3. Information synthesis
    • Data synthesis was completed by an Assessment Analysis team comprised of information management officers from each cluster. Relevant pre-crisis information, secondary data analysis, and primary data were synthesized to provide an overall analysis of the situation to allow the Government of Pakistan and humanitarian community to assess the scale of the emergency.


  • The objective of the MIRA is to help decision makers collectively appreciate and communicate the nature and dynamics of the crisis and to further define strategic humanitarian priorities on the basis of the identified needs and gaps.
  • To support the holistic, consistent and reliable collection and analysis of data on humanitarian needs, particularly relating to life-saving activities, as a means to minimize the suffering of the beneficiaries. In addition, to provide fundamental initial information on the needs of the affected population and set priorities for international support. It ensures, furthermore, that information and data is structured to enable easy linkages to decision-making and funding mechanisms.
  • To support the government on initial decision-making with regards to:
    • Whether assistance is needed or not
    • Whether local capacity is adequate or external resources are required.
  • To better target immediate humanitarian interventions. Specifically, to identify and estimate the following:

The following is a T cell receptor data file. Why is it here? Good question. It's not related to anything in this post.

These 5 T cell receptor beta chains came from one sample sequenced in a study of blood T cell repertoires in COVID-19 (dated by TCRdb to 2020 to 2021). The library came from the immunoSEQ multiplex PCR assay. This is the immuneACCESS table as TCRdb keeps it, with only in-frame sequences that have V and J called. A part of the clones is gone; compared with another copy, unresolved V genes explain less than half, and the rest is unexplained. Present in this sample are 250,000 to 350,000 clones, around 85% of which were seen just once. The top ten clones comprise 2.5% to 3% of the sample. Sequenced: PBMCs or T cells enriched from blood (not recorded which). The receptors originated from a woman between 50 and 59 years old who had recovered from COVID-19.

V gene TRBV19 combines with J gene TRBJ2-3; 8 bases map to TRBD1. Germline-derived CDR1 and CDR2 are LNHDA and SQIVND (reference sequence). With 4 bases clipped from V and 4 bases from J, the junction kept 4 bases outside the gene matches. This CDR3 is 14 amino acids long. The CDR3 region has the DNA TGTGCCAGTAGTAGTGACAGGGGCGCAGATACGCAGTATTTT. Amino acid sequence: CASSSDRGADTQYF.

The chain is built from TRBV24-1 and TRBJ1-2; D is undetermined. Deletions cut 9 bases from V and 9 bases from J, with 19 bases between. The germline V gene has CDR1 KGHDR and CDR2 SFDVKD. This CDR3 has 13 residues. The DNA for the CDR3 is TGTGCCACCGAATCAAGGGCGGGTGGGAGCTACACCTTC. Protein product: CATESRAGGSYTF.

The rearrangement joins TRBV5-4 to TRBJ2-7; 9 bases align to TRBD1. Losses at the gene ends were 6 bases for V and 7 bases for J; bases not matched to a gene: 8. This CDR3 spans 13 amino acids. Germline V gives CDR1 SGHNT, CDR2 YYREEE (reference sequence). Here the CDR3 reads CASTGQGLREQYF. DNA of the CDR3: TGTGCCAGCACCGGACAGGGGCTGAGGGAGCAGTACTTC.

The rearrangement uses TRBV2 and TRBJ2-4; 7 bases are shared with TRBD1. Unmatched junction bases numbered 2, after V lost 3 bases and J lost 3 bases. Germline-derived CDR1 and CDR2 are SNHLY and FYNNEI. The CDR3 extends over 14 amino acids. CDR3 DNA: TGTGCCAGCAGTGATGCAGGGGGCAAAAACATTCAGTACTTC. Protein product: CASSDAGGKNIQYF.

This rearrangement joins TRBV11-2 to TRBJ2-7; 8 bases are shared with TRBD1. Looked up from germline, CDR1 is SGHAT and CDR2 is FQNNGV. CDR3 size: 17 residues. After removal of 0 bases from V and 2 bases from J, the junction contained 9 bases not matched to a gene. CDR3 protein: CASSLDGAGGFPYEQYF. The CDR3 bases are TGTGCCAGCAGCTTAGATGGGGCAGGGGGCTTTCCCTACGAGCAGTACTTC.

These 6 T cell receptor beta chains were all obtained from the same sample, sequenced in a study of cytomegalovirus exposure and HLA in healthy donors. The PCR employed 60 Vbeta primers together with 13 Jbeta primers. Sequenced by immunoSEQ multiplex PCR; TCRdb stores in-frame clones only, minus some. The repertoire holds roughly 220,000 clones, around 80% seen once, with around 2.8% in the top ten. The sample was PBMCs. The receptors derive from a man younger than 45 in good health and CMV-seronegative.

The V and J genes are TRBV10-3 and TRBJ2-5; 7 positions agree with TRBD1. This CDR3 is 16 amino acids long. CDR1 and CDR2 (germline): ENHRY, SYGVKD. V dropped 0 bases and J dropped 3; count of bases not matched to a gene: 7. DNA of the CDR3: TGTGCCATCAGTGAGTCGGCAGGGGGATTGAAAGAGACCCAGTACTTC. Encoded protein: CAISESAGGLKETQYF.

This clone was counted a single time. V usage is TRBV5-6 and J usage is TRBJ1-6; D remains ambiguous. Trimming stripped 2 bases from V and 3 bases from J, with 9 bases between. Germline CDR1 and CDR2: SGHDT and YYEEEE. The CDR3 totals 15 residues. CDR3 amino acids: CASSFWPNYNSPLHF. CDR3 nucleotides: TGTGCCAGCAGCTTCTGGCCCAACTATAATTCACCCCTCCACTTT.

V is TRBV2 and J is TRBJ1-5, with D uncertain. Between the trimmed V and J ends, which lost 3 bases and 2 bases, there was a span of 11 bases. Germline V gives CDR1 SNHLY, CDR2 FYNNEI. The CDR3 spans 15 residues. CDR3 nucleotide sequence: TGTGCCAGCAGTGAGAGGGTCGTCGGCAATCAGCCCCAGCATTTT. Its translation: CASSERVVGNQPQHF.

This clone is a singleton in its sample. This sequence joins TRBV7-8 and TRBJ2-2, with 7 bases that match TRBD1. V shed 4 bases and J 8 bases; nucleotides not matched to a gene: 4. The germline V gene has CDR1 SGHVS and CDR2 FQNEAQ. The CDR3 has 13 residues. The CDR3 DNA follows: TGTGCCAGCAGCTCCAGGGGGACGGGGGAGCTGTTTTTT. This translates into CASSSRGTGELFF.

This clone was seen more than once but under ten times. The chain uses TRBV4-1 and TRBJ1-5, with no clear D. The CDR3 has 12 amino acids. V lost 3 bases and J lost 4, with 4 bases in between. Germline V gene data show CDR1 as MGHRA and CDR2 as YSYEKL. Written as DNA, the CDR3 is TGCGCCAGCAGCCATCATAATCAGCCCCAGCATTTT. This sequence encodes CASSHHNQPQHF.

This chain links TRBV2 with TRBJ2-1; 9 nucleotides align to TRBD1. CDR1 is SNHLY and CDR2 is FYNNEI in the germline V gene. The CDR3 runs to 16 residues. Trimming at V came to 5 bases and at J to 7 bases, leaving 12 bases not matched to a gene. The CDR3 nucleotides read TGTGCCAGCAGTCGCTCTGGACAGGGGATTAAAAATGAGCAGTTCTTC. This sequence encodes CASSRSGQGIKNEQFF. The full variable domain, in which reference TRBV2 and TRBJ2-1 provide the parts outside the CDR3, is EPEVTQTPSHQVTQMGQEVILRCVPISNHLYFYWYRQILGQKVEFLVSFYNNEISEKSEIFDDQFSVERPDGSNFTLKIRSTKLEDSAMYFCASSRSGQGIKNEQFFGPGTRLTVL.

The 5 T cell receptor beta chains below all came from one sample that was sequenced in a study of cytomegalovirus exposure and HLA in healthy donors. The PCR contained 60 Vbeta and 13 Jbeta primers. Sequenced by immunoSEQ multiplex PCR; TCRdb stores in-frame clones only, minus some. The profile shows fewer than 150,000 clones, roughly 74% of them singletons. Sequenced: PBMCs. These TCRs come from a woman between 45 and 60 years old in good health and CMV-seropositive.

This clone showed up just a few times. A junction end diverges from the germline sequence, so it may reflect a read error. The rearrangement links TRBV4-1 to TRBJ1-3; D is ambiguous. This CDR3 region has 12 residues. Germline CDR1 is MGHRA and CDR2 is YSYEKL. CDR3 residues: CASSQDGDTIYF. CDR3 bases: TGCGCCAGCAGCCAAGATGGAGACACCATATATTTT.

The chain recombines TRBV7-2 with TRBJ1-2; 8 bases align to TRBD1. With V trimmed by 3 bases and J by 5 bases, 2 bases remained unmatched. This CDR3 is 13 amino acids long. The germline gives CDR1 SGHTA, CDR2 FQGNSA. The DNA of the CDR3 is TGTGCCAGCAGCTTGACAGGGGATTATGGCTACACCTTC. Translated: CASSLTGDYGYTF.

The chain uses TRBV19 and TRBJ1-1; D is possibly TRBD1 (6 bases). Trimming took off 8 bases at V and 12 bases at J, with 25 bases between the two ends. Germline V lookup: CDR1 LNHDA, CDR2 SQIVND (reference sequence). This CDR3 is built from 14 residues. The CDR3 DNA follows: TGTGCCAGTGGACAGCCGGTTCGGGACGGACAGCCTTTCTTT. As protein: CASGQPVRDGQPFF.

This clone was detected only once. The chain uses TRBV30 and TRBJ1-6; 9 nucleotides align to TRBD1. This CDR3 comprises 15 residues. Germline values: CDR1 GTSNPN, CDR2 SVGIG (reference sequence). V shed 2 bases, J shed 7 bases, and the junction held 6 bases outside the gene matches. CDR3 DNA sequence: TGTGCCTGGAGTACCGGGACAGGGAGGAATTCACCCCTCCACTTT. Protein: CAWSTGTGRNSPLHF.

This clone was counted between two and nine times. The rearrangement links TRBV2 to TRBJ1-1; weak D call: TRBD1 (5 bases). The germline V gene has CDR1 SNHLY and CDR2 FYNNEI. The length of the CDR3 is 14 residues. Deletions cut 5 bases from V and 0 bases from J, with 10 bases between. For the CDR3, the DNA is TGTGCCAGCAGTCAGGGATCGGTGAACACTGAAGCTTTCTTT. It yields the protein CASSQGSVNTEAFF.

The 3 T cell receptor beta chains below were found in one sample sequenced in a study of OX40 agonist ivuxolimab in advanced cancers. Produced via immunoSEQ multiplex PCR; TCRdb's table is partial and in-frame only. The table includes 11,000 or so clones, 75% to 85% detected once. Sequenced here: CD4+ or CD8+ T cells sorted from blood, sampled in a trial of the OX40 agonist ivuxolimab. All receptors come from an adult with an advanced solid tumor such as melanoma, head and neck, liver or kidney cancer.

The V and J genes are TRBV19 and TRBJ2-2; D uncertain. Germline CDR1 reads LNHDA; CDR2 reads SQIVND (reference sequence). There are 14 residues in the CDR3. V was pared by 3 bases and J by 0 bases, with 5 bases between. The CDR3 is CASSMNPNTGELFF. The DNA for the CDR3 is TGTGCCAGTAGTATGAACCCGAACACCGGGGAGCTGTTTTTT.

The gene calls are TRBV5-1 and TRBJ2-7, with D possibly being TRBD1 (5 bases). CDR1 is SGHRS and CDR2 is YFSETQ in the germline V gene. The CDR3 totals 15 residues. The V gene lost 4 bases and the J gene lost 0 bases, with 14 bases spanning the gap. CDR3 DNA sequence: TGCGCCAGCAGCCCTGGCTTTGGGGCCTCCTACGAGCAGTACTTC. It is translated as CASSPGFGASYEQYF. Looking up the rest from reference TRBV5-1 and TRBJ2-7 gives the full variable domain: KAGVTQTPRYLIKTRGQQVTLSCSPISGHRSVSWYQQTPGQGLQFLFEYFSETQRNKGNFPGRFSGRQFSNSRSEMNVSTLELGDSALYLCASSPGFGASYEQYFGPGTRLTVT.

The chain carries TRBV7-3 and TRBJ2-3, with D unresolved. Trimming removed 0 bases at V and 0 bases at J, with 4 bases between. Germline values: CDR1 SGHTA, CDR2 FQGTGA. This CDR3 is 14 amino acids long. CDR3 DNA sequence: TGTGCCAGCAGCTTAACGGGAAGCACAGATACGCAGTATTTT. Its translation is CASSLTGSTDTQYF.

• The geographical extent of the affected area
    • Number of people affected.

On Access:

  • What are the logistic considerations in terms of effects of the emergency and options for response?
  • What are the security considerations?

On Needs:

  • How and to what extent does the crisis affect populations (outcomes)?
  • How and to what extent does the crisis affect livelihoods?
  • How does the crisis affect access to basic services and goods?
  • What are the national/sub-national private sector, nongovernmental and government capacities and how have they been affected?
  • Whether there are basic protection concerns for the population and, in particular, vulnerable groups

Coverage and Gaps

  • What proportion of the population in need is reached by humanitarian interventions?
  • These will be estimates at this early stage. To what extent are the needs addressed?

Strategic Humanitarian Objectives

  • What are the priority sectors for intervention?
  • Other key issues to be considered (protection, environment, gender, etc.)?


Download MIRA Assessment Reports
MIRA 2014 Final Report.pdf
MIRA 2012 Final Report.pdf